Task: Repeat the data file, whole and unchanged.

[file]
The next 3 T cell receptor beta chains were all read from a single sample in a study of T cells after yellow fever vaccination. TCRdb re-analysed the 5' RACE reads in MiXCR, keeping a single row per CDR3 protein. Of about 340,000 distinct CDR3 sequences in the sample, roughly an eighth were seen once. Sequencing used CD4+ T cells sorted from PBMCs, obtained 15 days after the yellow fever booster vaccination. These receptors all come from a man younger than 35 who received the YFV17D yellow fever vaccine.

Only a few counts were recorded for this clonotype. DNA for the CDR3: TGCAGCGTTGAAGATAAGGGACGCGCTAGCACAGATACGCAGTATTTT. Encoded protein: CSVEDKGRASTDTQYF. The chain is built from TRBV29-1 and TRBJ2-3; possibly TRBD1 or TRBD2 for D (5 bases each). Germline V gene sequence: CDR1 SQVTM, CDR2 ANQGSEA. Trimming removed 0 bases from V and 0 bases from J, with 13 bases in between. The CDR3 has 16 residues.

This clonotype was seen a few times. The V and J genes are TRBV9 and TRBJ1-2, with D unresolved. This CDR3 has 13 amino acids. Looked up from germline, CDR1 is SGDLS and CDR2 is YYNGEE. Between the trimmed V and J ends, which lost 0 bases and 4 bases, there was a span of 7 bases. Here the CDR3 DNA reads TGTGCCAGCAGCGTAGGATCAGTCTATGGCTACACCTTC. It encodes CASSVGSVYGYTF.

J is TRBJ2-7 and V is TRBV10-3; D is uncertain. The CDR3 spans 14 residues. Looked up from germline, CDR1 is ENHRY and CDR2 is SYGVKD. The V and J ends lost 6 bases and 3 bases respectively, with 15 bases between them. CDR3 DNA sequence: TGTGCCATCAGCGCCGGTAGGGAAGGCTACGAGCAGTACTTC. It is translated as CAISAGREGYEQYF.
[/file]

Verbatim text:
The next 3 T cell receptor beta chains were all read from a single sample in a study of T cells after yellow fever vaccination. TCRdb re-analysed the 5' RACE reads in MiXCR, keeping a single row per CDR3 protein. Of about 340,000 distinct CDR3 sequences in the sample, roughly an eighth were seen once. Sequencing used CD4+ T cells sorted from PBMCs, obtained 15 days after the yellow fever booster vaccination. These receptors all come from a man younger than 35 who received the YFV17D yellow fever vaccine.

Only a few counts were recorded for this clonotype. DNA for the CDR3: TGCAGCGTTGAAGATAAGGGACGCGCTAGCACAGATACGCAGTATTTT. Encoded protein: CSVEDKGRASTDTQYF. The chain is built from TRBV29-1 and TRBJ2-3; possibly TRBD1 or TRBD2 for D (5 bases each). Germline V gene sequence: CDR1 SQVTM, CDR2 ANQGSEA. Trimming removed 0 bases from V and 0 bases from J, with 13 bases in between. The CDR3 has 16 residues.

This clonotype was seen a few times. The V and J genes are TRBV9 and TRBJ1-2, with D unresolved. This CDR3 has 13 amino acids. Looked up from germline, CDR1 is SGDLS and CDR2 is YYNGEE. Between the trimmed V and J ends, which lost 0 bases and 4 bases, there was a span of 7 bases. Here the CDR3 DNA reads TGTGCCAGCAGCGTAGGATCAGTCTATGGCTACACCTTC. It encodes CASSVGSVYGYTF.

J is TRBJ2-7 and V is TRBV10-3; D is uncertain. The CDR3 spans 14 residues. Looked up from germline, CDR1 is ENHRY and CDR2 is SYGVKD. The V and J ends lost 6 bases and 3 bases respectively, with 15 bases between them. CDR3 DNA sequence: TGTGCCATCAGCGCCGGTAGGGAAGGCTACGAGCAGTACTTC. It is translated as CAISAGREGYEQYF.